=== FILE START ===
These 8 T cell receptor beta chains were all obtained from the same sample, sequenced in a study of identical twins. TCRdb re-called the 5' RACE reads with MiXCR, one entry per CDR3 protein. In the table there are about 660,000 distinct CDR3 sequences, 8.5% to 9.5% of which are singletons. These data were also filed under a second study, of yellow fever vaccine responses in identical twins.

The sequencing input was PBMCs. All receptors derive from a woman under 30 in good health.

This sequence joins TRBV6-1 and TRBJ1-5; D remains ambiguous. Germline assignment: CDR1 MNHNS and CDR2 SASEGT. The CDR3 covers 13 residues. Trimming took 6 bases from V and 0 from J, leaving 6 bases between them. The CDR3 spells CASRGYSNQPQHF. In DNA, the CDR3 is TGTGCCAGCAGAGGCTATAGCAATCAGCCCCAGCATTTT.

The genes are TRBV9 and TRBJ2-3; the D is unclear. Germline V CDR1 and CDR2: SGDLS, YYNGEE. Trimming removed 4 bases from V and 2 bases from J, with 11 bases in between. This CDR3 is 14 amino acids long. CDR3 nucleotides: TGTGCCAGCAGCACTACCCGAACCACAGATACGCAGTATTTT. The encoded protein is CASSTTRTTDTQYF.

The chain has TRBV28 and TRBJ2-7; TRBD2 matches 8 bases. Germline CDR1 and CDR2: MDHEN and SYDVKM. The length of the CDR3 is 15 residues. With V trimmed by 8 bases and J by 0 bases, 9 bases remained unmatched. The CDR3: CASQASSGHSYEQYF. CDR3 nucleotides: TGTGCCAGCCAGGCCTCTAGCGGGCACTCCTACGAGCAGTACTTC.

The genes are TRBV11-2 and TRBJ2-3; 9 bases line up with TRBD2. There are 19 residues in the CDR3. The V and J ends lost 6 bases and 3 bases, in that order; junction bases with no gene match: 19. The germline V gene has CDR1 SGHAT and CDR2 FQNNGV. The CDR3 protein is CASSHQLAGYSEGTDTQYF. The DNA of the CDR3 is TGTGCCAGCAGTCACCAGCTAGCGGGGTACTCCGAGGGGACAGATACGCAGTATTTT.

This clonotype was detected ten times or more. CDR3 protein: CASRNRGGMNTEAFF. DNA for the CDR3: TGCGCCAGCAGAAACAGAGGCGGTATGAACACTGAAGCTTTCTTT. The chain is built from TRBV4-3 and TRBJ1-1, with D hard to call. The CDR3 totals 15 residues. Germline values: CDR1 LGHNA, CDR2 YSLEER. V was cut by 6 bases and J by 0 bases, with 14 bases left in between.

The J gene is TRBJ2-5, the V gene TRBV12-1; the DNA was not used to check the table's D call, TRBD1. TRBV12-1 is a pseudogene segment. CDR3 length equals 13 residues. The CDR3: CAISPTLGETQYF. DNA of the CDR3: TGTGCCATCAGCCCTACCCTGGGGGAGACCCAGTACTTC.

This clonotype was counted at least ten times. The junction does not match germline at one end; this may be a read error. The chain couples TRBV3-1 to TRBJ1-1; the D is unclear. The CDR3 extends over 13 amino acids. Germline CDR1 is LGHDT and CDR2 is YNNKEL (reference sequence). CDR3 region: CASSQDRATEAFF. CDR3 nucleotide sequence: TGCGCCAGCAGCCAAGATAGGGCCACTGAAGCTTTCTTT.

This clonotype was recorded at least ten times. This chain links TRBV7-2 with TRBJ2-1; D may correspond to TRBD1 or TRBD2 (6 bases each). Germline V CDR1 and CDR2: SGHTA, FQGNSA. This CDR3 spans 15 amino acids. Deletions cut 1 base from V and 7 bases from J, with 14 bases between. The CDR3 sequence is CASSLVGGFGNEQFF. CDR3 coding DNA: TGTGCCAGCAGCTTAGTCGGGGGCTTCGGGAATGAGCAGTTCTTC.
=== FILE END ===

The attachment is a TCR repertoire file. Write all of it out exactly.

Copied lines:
These 8 T cell receptor beta chains were all obtained from the same sample, sequenced in a study of identical twins. TCRdb re-called the 5' RACE reads with MiXCR, one entry per CDR3 protein. In the table there are about 660,000 distinct CDR3 sequences, 8.5% to 9.5% of which are singletons. These data were also filed under a second study, of yellow fever vaccine responses in identical twins.

The sequencing input was PBMCs. All receptors derive from a woman under 30 in good health.

This sequence joins TRBV6-1 and TRBJ1-5; D remains ambiguous. Germline assignment: CDR1 MNHNS and CDR2 SASEGT. The CDR3 covers 13 residues. Trimming took 6 bases from V and 0 from J, leaving 6 bases between them. The CDR3 spells CASRGYSNQPQHF. In DNA, the CDR3 is TGTGCCAGCAGAGGCTATAGCAATCAGCCCCAGCATTTT.

The genes are TRBV9 and TRBJ2-3; the D is unclear. Germline V CDR1 and CDR2: SGDLS, YYNGEE. Trimming removed 4 bases from V and 2 bases from J, with 11 bases in between. This CDR3 is 14 amino acids long. CDR3 nucleotides: TGTGCCAGCAGCACTACCCGAACCACAGATACGCAGTATTTT. The encoded protein is CASSTTRTTDTQYF.

The chain has TRBV28 and TRBJ2-7; TRBD2 matches 8 bases. Germline CDR1 and CDR2: MDHEN and SYDVKM. The length of the CDR3 is 15 residues. With V trimmed by 8 bases and J by 0 bases, 9 bases remained unmatched. The CDR3: CASQASSGHSYEQYF. CDR3 nucleotides: TGTGCCAGCCAGGCCTCTAGCGGGCACTCCTACGAGCAGTACTTC.

The genes are TRBV11-2 and TRBJ2-3; 9 bases line up with TRBD2. There are 19 residues in the CDR3. The V and J ends lost 6 bases and 3 bases, in that order; junction bases with no gene match: 19. The germline V gene has CDR1 SGHAT and CDR2 FQNNGV. The CDR3 protein is CASSHQLAGYSEGTDTQYF. The DNA of the CDR3 is TGTGCCAGCAGTCACCAGCTAGCGGGGTACTCCGAGGGGACAGATACGCAGTATTTT.

This clonotype was detected ten times or more. CDR3 protein: CASRNRGGMNTEAFF. DNA for the CDR3: TGCGCCAGCAGAAACAGAGGCGGTATGAACACTGAAGCTTTCTTT. The chain is built from TRBV4-3 and TRBJ1-1, with D hard to call. The CDR3 totals 15 residues. Germline values: CDR1 LGHNA, CDR2 YSLEER. V was cut by 6 bases and J by 0 bases, with 14 bases left in between.

The J gene is TRBJ2-5, the V gene TRBV12-1; the DNA was not used to check the table's D call, TRBD1. TRBV12-1 is a pseudogene segment. CDR3 length equals 13 residues. The CDR3: CAISPTLGETQYF. DNA of the CDR3: TGTGCCATCAGCCCTACCCTGGGGGAGACCCAGTACTTC.

This clonotype was counted at least ten times. The junction does not match germline at one end; this may be a read error. The chain couples TRBV3-1 to TRBJ1-1; the D is unclear. The CDR3 extends over 13 amino acids. Germline CDR1 is LGHDT and CDR2 is YNNKEL (reference sequence). CDR3 region: CASSQDRATEAFF. CDR3 nucleotide sequence: TGCGCCAGCAGCCAAGATAGGGCCACTGAAGCTTTCTTT.

This clonotype was recorded at least ten times. This chain links TRBV7-2 with TRBJ2-1; D may correspond to TRBD1 or TRBD2 (6 bases each). Germline V CDR1 and CDR2: SGHTA, FQGNSA. This CDR3 spans 15 amino acids. Deletions cut 1 base from V and 7 bases from J, with 14 bases between. The CDR3 sequence is CASSLVGGFGNEQFF. CDR3 coding DNA: TGTGCCAGCAGCTTAGTCGGGGGCTTCGGGAATGAGCAGTTCTTC.